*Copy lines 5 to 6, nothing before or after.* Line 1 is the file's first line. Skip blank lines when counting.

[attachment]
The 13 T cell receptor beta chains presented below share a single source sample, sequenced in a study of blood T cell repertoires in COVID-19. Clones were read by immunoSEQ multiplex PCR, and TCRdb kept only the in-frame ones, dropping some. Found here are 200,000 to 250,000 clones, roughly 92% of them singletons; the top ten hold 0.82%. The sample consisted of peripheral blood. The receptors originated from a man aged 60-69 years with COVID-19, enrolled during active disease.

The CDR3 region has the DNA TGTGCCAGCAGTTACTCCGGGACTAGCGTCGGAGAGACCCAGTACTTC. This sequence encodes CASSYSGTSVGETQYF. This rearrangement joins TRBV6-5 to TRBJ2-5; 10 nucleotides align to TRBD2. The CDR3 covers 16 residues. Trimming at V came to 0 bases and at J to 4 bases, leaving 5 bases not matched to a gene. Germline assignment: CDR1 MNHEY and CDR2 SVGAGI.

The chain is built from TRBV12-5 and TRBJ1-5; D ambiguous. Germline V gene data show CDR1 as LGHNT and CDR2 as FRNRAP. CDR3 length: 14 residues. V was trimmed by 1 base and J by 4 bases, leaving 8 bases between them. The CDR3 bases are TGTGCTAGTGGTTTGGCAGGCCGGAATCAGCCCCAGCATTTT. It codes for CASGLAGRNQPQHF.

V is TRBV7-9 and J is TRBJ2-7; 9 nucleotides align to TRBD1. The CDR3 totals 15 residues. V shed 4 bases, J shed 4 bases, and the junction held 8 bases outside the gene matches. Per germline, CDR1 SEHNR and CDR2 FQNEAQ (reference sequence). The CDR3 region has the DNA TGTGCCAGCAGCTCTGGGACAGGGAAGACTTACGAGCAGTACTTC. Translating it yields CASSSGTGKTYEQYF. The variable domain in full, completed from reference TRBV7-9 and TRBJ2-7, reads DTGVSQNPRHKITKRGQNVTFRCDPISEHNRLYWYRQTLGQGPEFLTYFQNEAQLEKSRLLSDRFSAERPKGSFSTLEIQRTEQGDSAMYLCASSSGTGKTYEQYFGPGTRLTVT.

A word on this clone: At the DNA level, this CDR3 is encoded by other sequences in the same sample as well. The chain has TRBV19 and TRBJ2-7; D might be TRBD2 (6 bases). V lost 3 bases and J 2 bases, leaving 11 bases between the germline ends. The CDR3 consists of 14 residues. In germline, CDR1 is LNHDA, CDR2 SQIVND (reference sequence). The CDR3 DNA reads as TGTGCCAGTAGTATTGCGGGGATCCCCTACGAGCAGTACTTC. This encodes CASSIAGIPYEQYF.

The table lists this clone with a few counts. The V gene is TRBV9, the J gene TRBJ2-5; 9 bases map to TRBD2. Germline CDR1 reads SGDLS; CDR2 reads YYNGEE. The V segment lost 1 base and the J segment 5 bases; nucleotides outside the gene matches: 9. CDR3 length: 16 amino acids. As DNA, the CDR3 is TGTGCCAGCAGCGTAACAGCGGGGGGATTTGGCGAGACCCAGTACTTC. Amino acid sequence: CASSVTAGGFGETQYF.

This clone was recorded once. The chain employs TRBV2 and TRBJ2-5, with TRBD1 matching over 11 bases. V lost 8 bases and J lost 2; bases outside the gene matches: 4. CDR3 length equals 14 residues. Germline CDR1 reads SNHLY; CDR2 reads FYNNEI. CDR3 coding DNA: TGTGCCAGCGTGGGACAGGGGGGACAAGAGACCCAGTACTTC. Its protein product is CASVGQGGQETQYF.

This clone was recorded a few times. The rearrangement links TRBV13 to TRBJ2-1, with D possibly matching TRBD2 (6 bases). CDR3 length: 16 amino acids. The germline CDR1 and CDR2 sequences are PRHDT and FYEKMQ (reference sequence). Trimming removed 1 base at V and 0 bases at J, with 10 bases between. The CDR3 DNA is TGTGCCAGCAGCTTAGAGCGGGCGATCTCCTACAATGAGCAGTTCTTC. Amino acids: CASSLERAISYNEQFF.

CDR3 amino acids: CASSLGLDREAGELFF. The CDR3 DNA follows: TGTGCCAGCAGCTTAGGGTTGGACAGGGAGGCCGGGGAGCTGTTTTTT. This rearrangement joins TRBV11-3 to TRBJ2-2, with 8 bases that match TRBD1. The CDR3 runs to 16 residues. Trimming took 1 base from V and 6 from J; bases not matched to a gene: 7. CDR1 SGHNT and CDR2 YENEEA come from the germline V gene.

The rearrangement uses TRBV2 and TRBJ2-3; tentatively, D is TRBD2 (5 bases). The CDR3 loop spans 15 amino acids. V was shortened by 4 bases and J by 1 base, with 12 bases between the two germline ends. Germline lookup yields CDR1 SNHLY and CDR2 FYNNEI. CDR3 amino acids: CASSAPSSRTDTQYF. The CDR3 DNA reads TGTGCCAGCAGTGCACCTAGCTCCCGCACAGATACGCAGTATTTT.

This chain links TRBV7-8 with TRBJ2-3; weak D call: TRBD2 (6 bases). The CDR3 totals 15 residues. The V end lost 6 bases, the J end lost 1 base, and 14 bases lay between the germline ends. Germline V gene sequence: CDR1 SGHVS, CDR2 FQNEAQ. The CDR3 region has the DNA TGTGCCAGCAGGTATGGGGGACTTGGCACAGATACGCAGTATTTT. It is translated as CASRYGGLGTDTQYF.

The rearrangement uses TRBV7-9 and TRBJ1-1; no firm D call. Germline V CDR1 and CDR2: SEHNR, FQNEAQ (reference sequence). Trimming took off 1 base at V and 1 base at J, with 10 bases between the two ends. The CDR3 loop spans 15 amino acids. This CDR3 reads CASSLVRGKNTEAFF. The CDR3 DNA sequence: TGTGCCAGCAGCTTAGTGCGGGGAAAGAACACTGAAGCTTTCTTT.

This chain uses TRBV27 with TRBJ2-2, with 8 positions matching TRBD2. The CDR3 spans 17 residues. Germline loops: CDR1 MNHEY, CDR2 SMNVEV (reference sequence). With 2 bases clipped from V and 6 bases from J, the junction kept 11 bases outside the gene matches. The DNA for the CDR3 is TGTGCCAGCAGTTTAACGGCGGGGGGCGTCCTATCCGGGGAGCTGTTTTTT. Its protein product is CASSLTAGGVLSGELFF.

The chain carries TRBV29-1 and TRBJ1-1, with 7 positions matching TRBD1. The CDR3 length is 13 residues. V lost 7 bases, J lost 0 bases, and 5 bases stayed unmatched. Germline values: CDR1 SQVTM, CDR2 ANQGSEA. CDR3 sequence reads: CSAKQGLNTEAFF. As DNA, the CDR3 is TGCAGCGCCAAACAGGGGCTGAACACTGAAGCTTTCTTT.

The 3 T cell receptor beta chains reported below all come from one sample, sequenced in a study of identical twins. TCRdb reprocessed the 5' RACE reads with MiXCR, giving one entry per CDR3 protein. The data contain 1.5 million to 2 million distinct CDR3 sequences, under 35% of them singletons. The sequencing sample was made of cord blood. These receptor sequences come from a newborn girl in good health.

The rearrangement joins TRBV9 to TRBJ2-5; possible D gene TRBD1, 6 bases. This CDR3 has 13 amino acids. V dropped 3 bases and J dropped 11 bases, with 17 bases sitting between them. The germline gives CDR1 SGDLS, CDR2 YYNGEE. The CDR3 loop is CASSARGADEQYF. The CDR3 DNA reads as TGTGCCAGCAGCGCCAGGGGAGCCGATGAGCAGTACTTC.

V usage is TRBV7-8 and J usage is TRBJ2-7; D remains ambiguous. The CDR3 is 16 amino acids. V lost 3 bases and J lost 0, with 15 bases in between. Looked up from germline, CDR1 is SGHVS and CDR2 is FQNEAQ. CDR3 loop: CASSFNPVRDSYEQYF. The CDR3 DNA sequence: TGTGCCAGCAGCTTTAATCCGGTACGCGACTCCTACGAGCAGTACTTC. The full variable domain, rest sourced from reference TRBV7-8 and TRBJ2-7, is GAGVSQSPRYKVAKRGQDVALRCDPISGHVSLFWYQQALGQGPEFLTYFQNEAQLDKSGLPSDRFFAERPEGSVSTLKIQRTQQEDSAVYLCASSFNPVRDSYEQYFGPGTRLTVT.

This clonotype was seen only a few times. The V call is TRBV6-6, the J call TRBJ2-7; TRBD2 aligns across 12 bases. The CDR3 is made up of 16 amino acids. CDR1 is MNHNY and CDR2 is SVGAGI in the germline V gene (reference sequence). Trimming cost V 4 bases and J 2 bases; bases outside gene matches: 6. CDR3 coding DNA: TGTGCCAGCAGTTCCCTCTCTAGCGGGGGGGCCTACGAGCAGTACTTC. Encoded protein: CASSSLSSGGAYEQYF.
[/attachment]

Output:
A word on this clone: At the DNA level, this CDR3 is encoded by other sequences in the same sample as well. The chain has TRBV19 and TRBJ2-7; D might be TRBD2 (6 bases). V lost 3 bases and J 2 bases, leaving 11 bases between the germline ends. The CDR3 consists of 14 residues. In germline, CDR1 is LNHDA, CDR2 SQIVND (reference sequence). The CDR3 DNA reads as TGTGCCAGTAGTATTGCGGGGATCCCCTACGAGCAGTACTTC. This encodes CASSIAGIPYEQYF.

The table lists this clone with a few counts. The V gene is TRBV9, the J gene TRBJ2-5; 9 bases map to TRBD2. Germline CDR1 reads SGDLS; CDR2 reads YYNGEE. The V segment lost 1 base and the J segment 5 bases; nucleotides outside the gene matches: 9. CDR3 length: 16 amino acids. As DNA, the CDR3 is TGTGCCAGCAGCGTAACAGCGGGGGGATTTGGCGAGACCCAGTACTTC. Amino acid sequence: CASSVTAGGFGETQYF.